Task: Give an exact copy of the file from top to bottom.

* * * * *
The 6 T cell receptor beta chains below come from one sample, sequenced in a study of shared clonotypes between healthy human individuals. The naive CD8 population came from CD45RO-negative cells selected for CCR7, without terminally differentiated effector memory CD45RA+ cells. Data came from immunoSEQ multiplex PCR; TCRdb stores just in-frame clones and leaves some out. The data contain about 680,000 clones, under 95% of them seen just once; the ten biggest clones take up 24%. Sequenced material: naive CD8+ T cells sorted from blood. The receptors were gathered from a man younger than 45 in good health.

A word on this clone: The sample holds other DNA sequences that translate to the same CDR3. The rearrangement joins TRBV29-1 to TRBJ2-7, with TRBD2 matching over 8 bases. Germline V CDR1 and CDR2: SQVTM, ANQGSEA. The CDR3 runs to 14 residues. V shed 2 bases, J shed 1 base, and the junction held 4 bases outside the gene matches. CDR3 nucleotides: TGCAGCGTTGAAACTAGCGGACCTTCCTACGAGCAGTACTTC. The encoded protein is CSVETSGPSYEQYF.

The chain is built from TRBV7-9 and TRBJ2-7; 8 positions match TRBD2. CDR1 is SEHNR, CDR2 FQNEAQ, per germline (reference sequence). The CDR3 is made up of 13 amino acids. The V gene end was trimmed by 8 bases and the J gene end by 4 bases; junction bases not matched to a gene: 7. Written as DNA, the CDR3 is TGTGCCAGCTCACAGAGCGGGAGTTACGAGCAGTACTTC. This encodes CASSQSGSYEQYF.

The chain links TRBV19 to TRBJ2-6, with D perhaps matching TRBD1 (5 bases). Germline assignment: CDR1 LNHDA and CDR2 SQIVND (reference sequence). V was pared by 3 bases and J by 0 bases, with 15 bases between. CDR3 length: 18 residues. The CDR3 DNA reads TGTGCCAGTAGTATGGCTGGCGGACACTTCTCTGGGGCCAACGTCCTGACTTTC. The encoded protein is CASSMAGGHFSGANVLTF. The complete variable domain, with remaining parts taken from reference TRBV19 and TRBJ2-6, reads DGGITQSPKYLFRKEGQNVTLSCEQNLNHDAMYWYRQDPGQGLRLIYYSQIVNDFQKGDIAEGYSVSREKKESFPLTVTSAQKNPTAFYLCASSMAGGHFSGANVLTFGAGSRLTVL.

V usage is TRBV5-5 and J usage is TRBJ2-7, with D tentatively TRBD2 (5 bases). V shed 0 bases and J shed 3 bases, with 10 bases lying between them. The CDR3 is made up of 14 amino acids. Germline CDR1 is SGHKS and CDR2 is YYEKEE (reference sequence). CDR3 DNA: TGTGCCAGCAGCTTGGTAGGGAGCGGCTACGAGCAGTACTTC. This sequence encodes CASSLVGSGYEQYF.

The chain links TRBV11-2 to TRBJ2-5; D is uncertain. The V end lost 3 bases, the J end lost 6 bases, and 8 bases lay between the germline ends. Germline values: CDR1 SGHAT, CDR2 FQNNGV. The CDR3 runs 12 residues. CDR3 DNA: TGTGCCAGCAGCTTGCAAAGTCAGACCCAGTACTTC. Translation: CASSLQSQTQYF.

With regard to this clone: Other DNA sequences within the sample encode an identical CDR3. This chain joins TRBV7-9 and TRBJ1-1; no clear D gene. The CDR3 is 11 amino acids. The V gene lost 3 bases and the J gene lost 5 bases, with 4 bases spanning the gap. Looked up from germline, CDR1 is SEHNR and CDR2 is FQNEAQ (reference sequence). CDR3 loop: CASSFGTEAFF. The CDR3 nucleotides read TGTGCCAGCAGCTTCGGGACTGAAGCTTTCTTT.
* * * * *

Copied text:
The 6 T cell receptor beta chains below come from one sample, sequenced in a study of shared clonotypes between healthy human individuals. The naive CD8 population came from CD45RO-negative cells selected for CCR7, without terminally differentiated effector memory CD45RA+ cells. Data came from immunoSEQ multiplex PCR; TCRdb stores just in-frame clones and leaves some out. The data contain about 680,000 clones, under 95% of them seen just once; the ten biggest clones take up 24%. Sequenced material: naive CD8+ T cells sorted from blood. The receptors were gathered from a man younger than 45 in good health.

A word on this clone: The sample holds other DNA sequences that translate to the same CDR3. The rearrangement joins TRBV29-1 to TRBJ2-7, with TRBD2 matching over 8 bases. Germline V CDR1 and CDR2: SQVTM, ANQGSEA. The CDR3 runs to 14 residues. V shed 2 bases, J shed 1 base, and the junction held 4 bases outside the gene matches. CDR3 nucleotides: TGCAGCGTTGAAACTAGCGGACCTTCCTACGAGCAGTACTTC. The encoded protein is CSVETSGPSYEQYF.

The chain is built from TRBV7-9 and TRBJ2-7; 8 positions match TRBD2. CDR1 is SEHNR, CDR2 FQNEAQ, per germline (reference sequence). The CDR3 is made up of 13 amino acids. The V gene end was trimmed by 8 bases and the J gene end by 4 bases; junction bases not matched to a gene: 7. Written as DNA, the CDR3 is TGTGCCAGCTCACAGAGCGGGAGTTACGAGCAGTACTTC. This encodes CASSQSGSYEQYF.

The chain links TRBV19 to TRBJ2-6, with D perhaps matching TRBD1 (5 bases). Germline assignment: CDR1 LNHDA and CDR2 SQIVND (reference sequence). V was pared by 3 bases and J by 0 bases, with 15 bases between. CDR3 length: 18 residues. The CDR3 DNA reads TGTGCCAGTAGTATGGCTGGCGGACACTTCTCTGGGGCCAACGTCCTGACTTTC. The encoded protein is CASSMAGGHFSGANVLTF. The complete variable domain, with remaining parts taken from reference TRBV19 and TRBJ2-6, reads DGGITQSPKYLFRKEGQNVTLSCEQNLNHDAMYWYRQDPGQGLRLIYYSQIVNDFQKGDIAEGYSVSREKKESFPLTVTSAQKNPTAFYLCASSMAGGHFSGANVLTFGAGSRLTVL.

V usage is TRBV5-5 and J usage is TRBJ2-7, with D tentatively TRBD2 (5 bases). V shed 0 bases and J shed 3 bases, with 10 bases lying between them. The CDR3 is made up of 14 amino acids. Germline CDR1 is SGHKS and CDR2 is YYEKEE (reference sequence). CDR3 DNA: TGTGCCAGCAGCTTGGTAGGGAGCGGCTACGAGCAGTACTTC. This sequence encodes CASSLVGSGYEQYF.

The chain links TRBV11-2 to TRBJ2-5; D is uncertain. The V end lost 3 bases, the J end lost 6 bases, and 8 bases lay between the germline ends. Germline values: CDR1 SGHAT, CDR2 FQNNGV. The CDR3 runs 12 residues. CDR3 DNA: TGTGCCAGCAGCTTGCAAAGTCAGACCCAGTACTTC. Translation: CASSLQSQTQYF.

With regard to this clone: Other DNA sequences within the sample encode an identical CDR3. This chain joins TRBV7-9 and TRBJ1-1; no clear D gene. The CDR3 is 11 amino acids. The V gene lost 3 bases and the J gene lost 5 bases, with 4 bases spanning the gap. Looked up from germline, CDR1 is SEHNR and CDR2 is FQNEAQ (reference sequence). CDR3 loop: CASSFGTEAFF. The CDR3 nucleotides read TGTGCCAGCAGCTTCGGGACTGAAGCTTTCTTT.